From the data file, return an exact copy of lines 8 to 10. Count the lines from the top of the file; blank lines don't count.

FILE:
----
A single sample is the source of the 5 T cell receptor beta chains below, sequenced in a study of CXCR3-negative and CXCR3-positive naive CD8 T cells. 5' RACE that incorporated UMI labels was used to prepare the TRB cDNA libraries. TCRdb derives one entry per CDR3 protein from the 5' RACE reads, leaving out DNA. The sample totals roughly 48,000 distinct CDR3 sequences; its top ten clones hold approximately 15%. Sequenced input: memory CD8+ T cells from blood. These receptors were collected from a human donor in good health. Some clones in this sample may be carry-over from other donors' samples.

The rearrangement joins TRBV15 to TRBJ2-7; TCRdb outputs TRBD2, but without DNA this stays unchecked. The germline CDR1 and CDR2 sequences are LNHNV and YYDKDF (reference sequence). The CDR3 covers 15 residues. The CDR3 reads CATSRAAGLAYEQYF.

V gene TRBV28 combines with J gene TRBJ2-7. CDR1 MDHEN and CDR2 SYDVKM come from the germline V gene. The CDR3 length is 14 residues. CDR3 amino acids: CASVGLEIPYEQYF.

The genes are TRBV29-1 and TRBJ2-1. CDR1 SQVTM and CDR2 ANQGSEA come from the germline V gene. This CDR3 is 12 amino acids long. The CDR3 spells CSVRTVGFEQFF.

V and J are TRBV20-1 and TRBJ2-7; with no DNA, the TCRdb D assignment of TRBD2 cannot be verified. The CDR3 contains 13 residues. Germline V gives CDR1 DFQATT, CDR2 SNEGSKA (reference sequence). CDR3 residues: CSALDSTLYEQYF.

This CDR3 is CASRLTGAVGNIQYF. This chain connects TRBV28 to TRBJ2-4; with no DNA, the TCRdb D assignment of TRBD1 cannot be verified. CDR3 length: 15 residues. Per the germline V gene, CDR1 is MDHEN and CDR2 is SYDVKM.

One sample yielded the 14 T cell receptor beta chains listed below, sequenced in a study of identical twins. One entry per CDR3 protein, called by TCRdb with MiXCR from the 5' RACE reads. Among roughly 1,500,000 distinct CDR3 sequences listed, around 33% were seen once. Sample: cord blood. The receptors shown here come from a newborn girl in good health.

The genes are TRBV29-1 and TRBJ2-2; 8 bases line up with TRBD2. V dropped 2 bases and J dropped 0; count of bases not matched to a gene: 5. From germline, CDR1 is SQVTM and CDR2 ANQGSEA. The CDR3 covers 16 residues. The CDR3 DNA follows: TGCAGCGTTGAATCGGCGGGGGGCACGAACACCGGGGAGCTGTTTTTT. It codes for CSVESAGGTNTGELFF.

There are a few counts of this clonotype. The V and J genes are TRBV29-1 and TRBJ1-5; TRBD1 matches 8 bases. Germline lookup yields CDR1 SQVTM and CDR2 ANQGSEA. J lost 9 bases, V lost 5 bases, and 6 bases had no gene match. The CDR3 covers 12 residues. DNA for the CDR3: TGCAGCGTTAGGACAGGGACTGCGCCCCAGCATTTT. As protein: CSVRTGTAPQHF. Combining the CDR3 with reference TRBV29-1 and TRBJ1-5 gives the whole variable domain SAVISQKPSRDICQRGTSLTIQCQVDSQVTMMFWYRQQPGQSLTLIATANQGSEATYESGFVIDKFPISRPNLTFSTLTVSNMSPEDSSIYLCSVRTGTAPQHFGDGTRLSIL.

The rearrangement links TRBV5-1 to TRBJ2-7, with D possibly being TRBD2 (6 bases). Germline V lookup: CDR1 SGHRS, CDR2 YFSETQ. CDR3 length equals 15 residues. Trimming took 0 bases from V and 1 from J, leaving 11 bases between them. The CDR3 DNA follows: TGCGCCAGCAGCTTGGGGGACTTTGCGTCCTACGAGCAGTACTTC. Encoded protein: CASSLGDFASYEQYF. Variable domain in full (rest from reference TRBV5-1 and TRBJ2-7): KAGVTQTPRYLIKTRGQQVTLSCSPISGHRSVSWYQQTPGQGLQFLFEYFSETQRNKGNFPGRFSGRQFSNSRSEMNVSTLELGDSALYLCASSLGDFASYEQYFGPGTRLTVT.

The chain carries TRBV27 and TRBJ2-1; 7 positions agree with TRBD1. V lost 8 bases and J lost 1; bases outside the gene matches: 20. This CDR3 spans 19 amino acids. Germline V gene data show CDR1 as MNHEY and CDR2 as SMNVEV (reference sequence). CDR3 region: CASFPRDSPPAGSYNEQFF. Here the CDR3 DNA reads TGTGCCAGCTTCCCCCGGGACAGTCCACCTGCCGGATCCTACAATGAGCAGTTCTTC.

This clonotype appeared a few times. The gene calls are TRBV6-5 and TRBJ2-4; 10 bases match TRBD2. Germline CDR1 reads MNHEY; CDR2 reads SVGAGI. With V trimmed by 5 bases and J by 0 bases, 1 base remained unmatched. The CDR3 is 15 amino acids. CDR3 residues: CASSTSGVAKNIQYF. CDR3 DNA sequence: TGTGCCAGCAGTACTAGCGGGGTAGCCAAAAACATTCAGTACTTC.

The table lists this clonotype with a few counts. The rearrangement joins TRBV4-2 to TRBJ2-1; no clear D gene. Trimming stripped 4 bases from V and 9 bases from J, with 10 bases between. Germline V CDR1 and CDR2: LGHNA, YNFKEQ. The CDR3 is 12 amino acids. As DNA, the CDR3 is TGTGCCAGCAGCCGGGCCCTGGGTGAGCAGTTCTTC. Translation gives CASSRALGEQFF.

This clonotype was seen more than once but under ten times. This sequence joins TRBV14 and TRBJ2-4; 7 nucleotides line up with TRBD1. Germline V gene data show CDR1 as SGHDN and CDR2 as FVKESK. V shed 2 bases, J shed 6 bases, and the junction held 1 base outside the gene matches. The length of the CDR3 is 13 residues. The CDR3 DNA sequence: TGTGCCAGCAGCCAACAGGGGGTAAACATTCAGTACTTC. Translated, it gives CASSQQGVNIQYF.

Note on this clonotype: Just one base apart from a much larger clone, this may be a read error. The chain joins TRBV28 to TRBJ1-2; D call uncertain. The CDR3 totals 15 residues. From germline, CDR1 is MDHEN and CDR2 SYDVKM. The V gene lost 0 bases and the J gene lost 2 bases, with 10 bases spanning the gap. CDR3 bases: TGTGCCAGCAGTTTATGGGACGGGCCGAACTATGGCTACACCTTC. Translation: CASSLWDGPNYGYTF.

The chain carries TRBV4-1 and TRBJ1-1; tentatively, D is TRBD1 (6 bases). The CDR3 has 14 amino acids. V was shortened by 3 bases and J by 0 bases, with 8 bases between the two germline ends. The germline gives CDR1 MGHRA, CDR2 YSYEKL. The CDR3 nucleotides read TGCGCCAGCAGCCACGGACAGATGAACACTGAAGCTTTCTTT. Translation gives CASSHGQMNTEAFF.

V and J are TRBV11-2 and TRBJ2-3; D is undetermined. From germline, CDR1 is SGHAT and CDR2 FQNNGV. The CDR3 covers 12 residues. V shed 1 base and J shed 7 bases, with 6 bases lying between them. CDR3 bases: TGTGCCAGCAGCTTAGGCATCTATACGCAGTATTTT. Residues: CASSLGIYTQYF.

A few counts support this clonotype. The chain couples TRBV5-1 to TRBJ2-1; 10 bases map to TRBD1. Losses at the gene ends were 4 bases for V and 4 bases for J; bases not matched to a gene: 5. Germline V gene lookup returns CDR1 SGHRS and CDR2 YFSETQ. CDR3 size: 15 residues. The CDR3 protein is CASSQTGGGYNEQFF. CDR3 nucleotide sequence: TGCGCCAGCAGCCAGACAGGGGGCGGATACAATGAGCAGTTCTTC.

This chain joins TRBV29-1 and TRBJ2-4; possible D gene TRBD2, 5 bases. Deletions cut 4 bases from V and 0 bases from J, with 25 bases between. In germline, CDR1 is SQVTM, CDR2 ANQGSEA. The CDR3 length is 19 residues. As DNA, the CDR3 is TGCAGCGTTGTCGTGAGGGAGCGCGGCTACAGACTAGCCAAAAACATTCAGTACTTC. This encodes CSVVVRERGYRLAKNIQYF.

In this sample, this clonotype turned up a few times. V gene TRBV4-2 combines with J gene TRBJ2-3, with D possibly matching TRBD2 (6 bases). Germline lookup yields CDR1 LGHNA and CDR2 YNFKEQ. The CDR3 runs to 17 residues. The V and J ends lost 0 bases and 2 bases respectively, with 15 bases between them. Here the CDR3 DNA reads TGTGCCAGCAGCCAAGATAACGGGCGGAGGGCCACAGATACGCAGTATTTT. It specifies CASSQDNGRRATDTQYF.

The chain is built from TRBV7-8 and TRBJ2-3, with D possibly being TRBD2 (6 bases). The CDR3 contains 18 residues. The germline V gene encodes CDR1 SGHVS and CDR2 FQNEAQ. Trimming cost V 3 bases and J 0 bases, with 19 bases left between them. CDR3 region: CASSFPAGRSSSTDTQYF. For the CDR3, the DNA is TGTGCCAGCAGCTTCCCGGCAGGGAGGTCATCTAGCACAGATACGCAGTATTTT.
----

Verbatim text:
The genes are TRBV29-1 and TRBJ2-2; 8 bases line up with TRBD2. V dropped 2 bases and J dropped 0; count of bases not matched to a gene: 5. From germline, CDR1 is SQVTM and CDR2 ANQGSEA. The CDR3 covers 16 residues. The CDR3 DNA follows: TGCAGCGTTGAATCGGCGGGGGGCACGAACACCGGGGAGCTGTTTTTT. It codes for CSVESAGGTNTGELFF.

There are a few counts of this clonotype. The V and J genes are TRBV29-1 and TRBJ1-5; TRBD1 matches 8 bases. Germline lookup yields CDR1 SQVTM and CDR2 ANQGSEA. J lost 9 bases, V lost 5 bases, and 6 bases had no gene match. The CDR3 covers 12 residues. DNA for the CDR3: TGCAGCGTTAGGACAGGGACTGCGCCCCAGCATTTT. As protein: CSVRTGTAPQHF. Combining the CDR3 with reference TRBV29-1 and TRBJ1-5 gives the whole variable domain SAVISQKPSRDICQRGTSLTIQCQVDSQVTMMFWYRQQPGQSLTLIATANQGSEATYESGFVIDKFPISRPNLTFSTLTVSNMSPEDSSIYLCSVRTGTAPQHFGDGTRLSIL.

The rearrangement links TRBV5-1 to TRBJ2-7, with D possibly being TRBD2 (6 bases). Germline V lookup: CDR1 SGHRS, CDR2 YFSETQ. CDR3 length equals 15 residues. Trimming took 0 bases from V and 1 from J, leaving 11 bases between them. The CDR3 DNA follows: TGCGCCAGCAGCTTGGGGGACTTTGCGTCCTACGAGCAGTACTTC. Encoded protein: CASSLGDFASYEQYF. Variable domain in full (rest from reference TRBV5-1 and TRBJ2-7): KAGVTQTPRYLIKTRGQQVTLSCSPISGHRSVSWYQQTPGQGLQFLFEYFSETQRNKGNFPGRFSGRQFSNSRSEMNVSTLELGDSALYLCASSLGDFASYEQYFGPGTRLTVT.